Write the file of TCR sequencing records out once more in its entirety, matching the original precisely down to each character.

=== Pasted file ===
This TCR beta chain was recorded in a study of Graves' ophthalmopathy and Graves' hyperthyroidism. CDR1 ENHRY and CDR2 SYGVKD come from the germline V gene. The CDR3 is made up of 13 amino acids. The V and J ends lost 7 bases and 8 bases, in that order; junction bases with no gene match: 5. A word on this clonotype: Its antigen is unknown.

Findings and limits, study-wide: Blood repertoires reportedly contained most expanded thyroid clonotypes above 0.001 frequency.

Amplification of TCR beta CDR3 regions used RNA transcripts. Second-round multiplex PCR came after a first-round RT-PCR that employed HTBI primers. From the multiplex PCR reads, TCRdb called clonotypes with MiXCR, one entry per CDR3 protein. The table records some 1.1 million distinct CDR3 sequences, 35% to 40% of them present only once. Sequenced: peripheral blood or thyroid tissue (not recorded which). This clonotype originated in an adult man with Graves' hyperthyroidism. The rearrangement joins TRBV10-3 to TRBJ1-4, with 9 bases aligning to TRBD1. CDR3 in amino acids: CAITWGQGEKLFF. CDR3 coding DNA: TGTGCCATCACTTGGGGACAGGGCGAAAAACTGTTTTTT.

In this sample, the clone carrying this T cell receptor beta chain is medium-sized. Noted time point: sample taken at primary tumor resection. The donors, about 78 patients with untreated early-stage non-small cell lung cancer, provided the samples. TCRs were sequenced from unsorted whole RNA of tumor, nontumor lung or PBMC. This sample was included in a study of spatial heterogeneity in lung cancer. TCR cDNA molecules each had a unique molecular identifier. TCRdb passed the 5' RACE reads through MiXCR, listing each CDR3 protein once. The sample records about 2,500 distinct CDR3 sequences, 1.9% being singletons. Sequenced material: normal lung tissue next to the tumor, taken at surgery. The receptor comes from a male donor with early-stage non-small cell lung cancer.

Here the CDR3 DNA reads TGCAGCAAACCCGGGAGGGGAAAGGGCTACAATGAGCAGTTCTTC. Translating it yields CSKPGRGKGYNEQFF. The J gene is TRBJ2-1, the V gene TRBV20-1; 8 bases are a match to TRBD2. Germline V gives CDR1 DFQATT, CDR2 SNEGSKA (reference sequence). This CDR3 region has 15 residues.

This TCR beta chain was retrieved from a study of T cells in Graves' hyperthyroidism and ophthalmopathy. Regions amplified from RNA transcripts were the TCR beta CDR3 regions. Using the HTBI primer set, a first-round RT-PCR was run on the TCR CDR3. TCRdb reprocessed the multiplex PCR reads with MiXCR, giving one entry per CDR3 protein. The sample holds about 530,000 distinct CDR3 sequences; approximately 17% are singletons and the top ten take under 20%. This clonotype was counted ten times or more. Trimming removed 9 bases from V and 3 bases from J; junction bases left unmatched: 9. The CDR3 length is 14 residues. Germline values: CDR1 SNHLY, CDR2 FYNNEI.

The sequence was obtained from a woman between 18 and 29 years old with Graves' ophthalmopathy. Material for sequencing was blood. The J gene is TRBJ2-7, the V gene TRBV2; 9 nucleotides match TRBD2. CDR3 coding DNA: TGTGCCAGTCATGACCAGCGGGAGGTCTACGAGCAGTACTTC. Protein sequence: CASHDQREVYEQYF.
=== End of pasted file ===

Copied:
This TCR beta chain was recorded in a study of Graves' ophthalmopathy and Graves' hyperthyroidism. CDR1 ENHRY and CDR2 SYGVKD come from the germline V gene. The CDR3 is made up of 13 amino acids. The V and J ends lost 7 bases and 8 bases, in that order; junction bases with no gene match: 5. A word on this clonotype: Its antigen is unknown.

Findings and limits, study-wide: Blood repertoires reportedly contained most expanded thyroid clonotypes above 0.001 frequency.

Amplification of TCR beta CDR3 regions used RNA transcripts. Second-round multiplex PCR came after a first-round RT-PCR that employed HTBI primers. From the multiplex PCR reads, TCRdb called clonotypes with MiXCR, one entry per CDR3 protein. The table records some 1.1 million distinct CDR3 sequences, 35% to 40% of them present only once. Sequenced: peripheral blood or thyroid tissue (not recorded which). This clonotype originated in an adult man with Graves' hyperthyroidism. The rearrangement joins TRBV10-3 to TRBJ1-4, with 9 bases aligning to TRBD1. CDR3 in amino acids: CAITWGQGEKLFF. CDR3 coding DNA: TGTGCCATCACTTGGGGACAGGGCGAAAAACTGTTTTTT.

In this sample, the clone carrying this T cell receptor beta chain is medium-sized. Noted time point: sample taken at primary tumor resection. The donors, about 78 patients with untreated early-stage non-small cell lung cancer, provided the samples. TCRs were sequenced from unsorted whole RNA of tumor, nontumor lung or PBMC. This sample was included in a study of spatial heterogeneity in lung cancer. TCR cDNA molecules each had a unique molecular identifier. TCRdb passed the 5' RACE reads through MiXCR, listing each CDR3 protein once. The sample records about 2,500 distinct CDR3 sequences, 1.9% being singletons. Sequenced material: normal lung tissue next to the tumor, taken at surgery. The receptor comes from a male donor with early-stage non-small cell lung cancer.

Here the CDR3 DNA reads TGCAGCAAACCCGGGAGGGGAAAGGGCTACAATGAGCAGTTCTTC. Translating it yields CSKPGRGKGYNEQFF. The J gene is TRBJ2-1, the V gene TRBV20-1; 8 bases are a match to TRBD2. Germline V gives CDR1 DFQATT, CDR2 SNEGSKA (reference sequence). This CDR3 region has 15 residues.

This TCR beta chain was retrieved from a study of T cells in Graves' hyperthyroidism and ophthalmopathy. Regions amplified from RNA transcripts were the TCR beta CDR3 regions. Using the HTBI primer set, a first-round RT-PCR was run on the TCR CDR3. TCRdb reprocessed the multiplex PCR reads with MiXCR, giving one entry per CDR3 protein. The sample holds about 530,000 distinct CDR3 sequences; approximately 17% are singletons and the top ten take under 20%. This clonotype was counted ten times or more. Trimming removed 9 bases from V and 3 bases from J; junction bases left unmatched: 9. The CDR3 length is 14 residues. Germline values: CDR1 SNHLY, CDR2 FYNNEI.

The sequence was obtained from a woman between 18 and 29 years old with Graves' ophthalmopathy. Material for sequencing was blood. The J gene is TRBJ2-7, the V gene TRBV2; 9 nucleotides match TRBD2. CDR3 coding DNA: TGTGCCAGTCATGACCAGCGGGAGGTCTACGAGCAGTACTTC. Protein sequence: CASHDQREVYEQYF.